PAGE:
catch-all adjective to describe
anything you don't like."
Pressure and Persuasion
Stating that he did not disap-
prove of minority' groups, Rice
said, "There is a difference be-
tween using pressure and using
persuasion."
As specific examples of "pres-
sure group" censorship, Rice cited
the banning of. "The Miracle" by
the Catholic Church and of "Oli-
News Writer
Jackson Dies
H. C. L. Jackson, columnist of

It was decided at the meeting Leonard To Toui r
that Dormont might ask the en-
tire body tonight whether approv- Downtown Area
al for Wofsy a week from today
would be forthcoming. Donald S. Leonard, Republican
However, according to Dormont, gubernatorial nominee, will be in
the question will not be raised. Ann Arbor tomorrow afternoon to
The Legislature will hold its tour the downtown district.
meeting at 7:30 p.m. today in the Accompanying him will be Con-
Strauss Dining Room, East Quad. gressman George Meader.

Starts Bucket Drive

Two scenes from Clair Boothe's
"The Women," Percival Wilde's
"Over the Teacups" and "Lord
Byron's Love Letter" by Tennessee
Williams are all being staged and
directed by students in advanced
theater courses.

ver Twist" by the anti-deflama-
tion league of B'nai Brith, a Jew-
ish organization. He said the Civil
Liberties Union had fought for
"free expression" against both
these organizations.
Rice explained that as a member
of the American Civil Liberties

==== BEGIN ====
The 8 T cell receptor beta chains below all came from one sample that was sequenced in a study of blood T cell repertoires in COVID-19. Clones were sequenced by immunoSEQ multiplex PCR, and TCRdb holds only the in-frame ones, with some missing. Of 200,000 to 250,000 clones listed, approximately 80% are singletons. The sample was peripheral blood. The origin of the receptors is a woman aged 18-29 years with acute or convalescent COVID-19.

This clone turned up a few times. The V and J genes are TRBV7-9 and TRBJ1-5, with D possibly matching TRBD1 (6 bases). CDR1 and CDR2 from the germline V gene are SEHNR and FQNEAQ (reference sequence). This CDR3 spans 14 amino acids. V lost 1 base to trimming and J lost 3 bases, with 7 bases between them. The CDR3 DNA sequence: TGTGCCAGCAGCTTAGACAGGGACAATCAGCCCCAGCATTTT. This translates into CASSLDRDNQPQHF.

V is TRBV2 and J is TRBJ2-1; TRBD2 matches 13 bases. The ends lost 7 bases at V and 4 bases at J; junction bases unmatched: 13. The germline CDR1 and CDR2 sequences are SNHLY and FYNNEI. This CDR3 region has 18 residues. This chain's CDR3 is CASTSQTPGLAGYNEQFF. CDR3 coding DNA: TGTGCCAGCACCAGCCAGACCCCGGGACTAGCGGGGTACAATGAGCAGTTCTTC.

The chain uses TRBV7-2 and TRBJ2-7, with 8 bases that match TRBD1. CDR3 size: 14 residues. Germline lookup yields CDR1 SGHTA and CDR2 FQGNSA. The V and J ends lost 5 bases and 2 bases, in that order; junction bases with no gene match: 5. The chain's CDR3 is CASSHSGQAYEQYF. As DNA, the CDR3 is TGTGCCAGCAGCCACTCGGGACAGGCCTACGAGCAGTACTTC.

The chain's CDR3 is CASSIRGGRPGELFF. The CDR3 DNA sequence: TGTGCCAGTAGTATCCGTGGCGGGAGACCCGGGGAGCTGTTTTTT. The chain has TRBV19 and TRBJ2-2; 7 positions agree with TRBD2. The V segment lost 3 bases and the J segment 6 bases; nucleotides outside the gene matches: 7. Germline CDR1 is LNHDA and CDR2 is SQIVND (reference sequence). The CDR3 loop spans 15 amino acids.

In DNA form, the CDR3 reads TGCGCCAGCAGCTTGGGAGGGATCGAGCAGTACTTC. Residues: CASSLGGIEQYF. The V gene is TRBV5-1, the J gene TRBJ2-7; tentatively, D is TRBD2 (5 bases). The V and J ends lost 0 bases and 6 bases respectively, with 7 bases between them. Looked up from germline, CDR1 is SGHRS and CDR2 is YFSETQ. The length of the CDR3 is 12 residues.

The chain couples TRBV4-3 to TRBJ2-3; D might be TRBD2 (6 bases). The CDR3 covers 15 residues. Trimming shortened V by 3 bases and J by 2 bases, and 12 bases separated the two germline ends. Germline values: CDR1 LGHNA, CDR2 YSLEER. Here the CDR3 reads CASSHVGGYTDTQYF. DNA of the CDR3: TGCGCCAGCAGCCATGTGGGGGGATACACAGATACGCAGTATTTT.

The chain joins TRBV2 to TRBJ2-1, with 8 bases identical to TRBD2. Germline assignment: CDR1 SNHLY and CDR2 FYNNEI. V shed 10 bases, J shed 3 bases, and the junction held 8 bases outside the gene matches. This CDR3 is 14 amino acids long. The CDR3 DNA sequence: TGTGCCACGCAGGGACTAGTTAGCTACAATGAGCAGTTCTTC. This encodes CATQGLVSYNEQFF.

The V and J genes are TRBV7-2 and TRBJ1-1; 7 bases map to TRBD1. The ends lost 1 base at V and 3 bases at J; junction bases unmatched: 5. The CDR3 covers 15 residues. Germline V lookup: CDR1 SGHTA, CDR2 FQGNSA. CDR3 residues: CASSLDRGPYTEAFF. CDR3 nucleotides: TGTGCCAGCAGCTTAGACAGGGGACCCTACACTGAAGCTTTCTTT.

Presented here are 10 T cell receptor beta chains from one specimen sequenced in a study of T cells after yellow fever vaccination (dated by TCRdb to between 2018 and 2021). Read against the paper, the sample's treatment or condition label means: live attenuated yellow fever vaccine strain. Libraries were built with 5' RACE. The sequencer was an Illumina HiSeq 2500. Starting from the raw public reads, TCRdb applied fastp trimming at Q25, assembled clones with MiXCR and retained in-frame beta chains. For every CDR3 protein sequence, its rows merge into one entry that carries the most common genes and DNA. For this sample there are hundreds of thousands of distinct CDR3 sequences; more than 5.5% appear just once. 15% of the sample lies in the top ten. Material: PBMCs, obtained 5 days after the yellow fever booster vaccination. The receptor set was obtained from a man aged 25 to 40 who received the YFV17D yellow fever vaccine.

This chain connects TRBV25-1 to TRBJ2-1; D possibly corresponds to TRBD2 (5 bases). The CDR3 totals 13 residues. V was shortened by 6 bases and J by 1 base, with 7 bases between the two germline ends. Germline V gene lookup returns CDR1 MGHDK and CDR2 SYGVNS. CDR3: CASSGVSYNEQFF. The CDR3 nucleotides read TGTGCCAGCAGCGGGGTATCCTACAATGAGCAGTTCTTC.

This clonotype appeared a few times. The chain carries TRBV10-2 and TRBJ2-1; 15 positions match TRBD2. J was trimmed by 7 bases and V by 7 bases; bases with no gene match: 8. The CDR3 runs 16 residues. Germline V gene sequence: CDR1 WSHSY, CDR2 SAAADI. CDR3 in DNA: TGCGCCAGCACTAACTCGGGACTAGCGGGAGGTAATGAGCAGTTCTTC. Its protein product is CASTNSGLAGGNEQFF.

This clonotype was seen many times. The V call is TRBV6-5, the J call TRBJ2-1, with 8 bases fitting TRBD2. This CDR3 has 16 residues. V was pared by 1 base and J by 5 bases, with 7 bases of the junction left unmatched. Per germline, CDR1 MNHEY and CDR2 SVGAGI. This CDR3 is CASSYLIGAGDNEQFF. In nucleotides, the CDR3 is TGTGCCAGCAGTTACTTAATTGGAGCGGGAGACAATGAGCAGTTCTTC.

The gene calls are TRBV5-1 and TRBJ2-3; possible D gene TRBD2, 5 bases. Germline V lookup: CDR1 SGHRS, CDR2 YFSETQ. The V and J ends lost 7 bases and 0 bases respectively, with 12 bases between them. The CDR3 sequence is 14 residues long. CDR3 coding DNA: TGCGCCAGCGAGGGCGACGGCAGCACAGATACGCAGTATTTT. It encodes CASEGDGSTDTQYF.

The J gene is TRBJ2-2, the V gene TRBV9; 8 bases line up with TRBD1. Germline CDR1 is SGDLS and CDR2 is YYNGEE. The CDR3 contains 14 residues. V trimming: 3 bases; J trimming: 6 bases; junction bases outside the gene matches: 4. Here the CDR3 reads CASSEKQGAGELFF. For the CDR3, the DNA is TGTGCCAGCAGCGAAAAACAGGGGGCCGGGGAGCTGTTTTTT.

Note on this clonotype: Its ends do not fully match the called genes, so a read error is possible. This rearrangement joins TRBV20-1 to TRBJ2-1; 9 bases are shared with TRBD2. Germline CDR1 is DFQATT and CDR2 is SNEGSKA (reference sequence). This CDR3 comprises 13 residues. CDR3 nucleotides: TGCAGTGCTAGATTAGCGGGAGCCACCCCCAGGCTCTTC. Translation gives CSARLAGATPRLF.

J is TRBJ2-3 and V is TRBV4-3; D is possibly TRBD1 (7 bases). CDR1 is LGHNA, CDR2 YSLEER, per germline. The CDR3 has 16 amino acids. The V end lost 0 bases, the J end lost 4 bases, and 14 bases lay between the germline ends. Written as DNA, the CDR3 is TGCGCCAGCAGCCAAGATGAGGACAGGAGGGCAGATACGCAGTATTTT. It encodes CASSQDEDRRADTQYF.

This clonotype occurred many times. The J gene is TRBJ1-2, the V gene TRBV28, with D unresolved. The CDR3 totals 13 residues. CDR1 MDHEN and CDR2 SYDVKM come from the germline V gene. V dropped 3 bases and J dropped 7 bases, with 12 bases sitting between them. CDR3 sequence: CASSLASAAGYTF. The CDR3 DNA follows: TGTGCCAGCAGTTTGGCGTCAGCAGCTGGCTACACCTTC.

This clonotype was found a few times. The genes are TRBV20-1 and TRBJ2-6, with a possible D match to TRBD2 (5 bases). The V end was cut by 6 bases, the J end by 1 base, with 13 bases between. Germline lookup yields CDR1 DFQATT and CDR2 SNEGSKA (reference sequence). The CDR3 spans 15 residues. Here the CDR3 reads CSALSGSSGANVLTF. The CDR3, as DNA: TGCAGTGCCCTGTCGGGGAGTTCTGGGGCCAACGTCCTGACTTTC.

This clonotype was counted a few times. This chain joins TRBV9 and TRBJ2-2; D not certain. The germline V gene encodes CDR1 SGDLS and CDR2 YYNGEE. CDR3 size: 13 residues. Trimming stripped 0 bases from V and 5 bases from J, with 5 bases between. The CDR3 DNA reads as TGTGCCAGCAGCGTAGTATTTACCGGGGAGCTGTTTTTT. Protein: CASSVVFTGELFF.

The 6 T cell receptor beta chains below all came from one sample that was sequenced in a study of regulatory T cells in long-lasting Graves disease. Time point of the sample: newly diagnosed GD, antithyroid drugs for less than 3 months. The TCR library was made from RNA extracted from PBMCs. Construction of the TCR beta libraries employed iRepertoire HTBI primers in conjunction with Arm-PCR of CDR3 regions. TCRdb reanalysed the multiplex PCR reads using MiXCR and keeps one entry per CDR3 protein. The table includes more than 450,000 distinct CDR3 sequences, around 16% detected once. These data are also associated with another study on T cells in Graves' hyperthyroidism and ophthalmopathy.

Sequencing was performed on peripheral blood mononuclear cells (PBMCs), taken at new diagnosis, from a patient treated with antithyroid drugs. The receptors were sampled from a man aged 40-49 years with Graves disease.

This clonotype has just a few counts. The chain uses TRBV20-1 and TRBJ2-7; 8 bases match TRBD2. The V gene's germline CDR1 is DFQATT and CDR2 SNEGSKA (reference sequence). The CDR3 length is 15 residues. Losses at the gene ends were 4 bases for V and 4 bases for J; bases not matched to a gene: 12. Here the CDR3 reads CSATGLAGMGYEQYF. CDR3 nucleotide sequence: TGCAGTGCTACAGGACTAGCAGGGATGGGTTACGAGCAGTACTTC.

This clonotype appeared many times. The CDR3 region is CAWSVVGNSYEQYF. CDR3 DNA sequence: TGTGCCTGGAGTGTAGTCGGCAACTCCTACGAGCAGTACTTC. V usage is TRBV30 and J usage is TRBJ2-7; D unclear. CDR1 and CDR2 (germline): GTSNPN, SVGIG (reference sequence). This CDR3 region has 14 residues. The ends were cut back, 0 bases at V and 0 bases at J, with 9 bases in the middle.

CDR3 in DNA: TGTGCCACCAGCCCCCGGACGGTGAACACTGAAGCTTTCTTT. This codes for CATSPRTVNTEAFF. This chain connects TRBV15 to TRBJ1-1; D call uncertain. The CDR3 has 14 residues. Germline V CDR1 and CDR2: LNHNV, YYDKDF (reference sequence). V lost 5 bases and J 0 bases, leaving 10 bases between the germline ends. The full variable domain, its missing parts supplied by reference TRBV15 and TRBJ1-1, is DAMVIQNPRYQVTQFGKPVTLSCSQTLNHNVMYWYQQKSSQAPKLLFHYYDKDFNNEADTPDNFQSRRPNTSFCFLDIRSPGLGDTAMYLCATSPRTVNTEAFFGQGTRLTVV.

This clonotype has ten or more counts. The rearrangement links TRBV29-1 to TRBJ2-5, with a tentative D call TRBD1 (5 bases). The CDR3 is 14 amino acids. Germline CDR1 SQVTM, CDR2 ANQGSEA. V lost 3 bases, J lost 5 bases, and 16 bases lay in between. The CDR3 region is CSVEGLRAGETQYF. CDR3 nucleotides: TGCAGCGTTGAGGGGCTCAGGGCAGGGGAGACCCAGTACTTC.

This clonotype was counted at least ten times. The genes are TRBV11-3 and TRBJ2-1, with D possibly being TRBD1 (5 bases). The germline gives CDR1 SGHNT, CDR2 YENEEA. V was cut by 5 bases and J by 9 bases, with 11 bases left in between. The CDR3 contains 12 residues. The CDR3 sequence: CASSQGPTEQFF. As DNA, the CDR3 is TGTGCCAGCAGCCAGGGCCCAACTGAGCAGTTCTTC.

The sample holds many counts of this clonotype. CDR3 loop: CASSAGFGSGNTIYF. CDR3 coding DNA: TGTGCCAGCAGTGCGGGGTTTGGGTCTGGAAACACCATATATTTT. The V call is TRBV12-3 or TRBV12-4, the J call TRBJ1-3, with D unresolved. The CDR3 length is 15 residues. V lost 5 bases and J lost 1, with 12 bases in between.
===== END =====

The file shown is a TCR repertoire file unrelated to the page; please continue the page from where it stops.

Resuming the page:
Union, he has been fighting cen-
sorship for years.
"Fifty years ago, if a person had
something to say he sought a me-
dium of expression. Now it is com-
pletely reversed. The new mediums
like television and movies go to
people to get them to express some-
thing," he said. Rice added that
this was responsible for many of
today's censorship problems.
Too Much Concentration
"There is too high a concentra-
tinn nf nwnershin in mnvies. n

chairman for the IFC-Pan-Hel-
lenic portion of the drive, said
yesterday that this is the first time
University students have partici-
pated in large numbers in the Ann
Arbor Red Feather campaign.
Another First
He also emphasized it was the
first time organized groups of fra-
ternity and sorority members had
ever helped a local community
chest drive in the United States.
Each of the 22 sections was co-
chairmaned by a fraternity and
sorority member. In addition 100
students helped collect.
Collections were deposited in
booths located in the Union, Lea-
gue, Stockwell Hall, and Sigma
Alpha Epsilon and Kappa Sigma
fraternities.